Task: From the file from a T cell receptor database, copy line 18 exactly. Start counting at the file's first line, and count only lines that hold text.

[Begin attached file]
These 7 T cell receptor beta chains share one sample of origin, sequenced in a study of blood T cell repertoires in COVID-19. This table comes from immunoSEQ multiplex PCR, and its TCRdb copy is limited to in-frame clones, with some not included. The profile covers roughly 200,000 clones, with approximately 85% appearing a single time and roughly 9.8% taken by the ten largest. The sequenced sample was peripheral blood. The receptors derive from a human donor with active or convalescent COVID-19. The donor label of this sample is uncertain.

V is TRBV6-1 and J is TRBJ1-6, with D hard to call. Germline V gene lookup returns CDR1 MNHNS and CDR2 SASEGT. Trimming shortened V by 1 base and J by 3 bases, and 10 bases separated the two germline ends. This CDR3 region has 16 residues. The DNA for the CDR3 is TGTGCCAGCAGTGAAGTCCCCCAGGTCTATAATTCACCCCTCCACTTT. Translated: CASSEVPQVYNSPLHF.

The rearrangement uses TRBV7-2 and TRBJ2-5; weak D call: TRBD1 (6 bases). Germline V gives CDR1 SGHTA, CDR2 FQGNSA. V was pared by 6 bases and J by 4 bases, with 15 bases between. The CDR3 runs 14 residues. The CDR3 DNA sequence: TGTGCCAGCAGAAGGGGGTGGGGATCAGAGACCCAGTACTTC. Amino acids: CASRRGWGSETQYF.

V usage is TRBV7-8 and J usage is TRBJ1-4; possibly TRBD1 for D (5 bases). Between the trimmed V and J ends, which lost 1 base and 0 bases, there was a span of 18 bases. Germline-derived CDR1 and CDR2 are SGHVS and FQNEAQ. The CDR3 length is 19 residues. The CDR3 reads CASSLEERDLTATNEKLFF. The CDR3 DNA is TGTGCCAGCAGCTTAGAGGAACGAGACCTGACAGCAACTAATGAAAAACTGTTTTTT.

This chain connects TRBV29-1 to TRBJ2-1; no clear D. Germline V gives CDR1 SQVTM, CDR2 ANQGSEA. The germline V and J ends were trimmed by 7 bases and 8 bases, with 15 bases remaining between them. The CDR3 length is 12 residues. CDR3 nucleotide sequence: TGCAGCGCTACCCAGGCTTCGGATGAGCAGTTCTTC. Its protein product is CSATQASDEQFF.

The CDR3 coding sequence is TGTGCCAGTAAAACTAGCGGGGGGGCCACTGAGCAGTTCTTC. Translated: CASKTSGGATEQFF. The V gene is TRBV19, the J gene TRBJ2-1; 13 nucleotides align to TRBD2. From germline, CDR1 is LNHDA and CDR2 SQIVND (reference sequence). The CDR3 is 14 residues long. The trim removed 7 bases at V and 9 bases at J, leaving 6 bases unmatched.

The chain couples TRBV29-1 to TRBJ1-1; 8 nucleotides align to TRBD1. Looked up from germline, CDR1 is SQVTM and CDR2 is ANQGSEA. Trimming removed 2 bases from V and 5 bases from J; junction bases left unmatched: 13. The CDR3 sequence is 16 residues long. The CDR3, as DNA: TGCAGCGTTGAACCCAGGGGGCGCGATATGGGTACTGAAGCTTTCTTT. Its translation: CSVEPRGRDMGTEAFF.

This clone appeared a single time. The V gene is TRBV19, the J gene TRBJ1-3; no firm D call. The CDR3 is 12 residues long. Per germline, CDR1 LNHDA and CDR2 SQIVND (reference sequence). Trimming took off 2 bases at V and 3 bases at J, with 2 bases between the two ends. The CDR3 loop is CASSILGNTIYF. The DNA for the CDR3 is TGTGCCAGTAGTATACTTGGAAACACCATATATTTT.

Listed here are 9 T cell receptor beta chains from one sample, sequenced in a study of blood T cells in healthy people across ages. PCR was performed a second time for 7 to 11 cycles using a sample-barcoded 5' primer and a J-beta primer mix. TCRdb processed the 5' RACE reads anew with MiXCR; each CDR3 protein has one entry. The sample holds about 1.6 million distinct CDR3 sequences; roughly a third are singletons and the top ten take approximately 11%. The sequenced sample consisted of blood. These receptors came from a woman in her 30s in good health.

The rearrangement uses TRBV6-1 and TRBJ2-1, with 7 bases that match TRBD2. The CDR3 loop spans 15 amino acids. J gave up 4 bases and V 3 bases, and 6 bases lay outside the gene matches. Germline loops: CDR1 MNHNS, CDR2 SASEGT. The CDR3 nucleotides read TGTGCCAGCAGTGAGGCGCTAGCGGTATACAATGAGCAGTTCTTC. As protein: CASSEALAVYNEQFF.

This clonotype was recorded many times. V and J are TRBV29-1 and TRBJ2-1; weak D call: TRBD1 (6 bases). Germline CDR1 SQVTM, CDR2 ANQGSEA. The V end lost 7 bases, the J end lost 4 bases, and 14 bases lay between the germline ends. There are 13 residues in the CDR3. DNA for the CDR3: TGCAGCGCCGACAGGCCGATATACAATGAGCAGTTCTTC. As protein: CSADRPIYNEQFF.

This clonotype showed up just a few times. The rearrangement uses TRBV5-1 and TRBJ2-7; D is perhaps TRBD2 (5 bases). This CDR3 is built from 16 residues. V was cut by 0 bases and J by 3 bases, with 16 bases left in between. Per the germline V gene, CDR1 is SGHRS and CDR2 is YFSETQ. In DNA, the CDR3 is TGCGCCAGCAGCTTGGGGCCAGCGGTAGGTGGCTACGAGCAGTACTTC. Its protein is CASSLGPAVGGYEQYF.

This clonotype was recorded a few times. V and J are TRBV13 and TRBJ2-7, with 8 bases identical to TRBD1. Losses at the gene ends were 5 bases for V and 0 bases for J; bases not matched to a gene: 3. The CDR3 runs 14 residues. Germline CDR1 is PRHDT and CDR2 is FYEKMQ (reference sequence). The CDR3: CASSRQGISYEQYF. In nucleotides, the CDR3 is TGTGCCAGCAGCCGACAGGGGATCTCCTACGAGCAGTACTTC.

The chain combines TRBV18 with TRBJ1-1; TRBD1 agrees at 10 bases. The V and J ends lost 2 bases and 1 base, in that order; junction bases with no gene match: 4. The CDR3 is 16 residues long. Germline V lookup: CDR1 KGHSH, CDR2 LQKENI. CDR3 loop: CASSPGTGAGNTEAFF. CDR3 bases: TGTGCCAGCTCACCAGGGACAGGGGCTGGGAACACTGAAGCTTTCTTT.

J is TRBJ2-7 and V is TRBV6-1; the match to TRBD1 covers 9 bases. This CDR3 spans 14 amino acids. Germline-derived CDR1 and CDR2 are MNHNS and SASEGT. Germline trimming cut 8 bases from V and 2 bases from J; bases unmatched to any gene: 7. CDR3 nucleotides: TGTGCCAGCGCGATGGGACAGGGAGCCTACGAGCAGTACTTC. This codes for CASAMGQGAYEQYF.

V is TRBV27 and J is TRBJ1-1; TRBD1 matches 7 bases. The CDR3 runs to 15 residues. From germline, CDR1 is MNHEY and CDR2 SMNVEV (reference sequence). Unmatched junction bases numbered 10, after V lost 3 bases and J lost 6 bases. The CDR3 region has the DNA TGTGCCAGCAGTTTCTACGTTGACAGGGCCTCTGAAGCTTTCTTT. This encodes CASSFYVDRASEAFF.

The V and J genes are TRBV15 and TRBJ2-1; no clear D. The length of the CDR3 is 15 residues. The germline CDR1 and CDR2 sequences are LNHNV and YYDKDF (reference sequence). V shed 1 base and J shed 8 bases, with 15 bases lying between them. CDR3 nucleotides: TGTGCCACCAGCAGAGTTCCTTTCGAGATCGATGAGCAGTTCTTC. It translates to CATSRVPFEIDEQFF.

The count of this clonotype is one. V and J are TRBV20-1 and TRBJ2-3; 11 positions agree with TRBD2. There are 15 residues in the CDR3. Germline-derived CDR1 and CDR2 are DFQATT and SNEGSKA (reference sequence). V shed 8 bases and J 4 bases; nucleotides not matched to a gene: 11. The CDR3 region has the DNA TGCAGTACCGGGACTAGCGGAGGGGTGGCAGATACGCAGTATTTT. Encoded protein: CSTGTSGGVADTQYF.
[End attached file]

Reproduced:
The count of this clonotype is one. V and J are TRBV20-1 and TRBJ2-3; 11 positions agree with TRBD2. There are 15 residues in the CDR3. Germline-derived CDR1 and CDR2 are DFQATT and SNEGSKA (reference sequence). V shed 8 bases and J 4 bases; nucleotides not matched to a gene: 11. The CDR3 region has the DNA TGCAGTACCGGGACTAGCGGAGGGGTGGCAGATACGCAGTATTTT. Encoded protein: CSTGTSGGVADTQYF.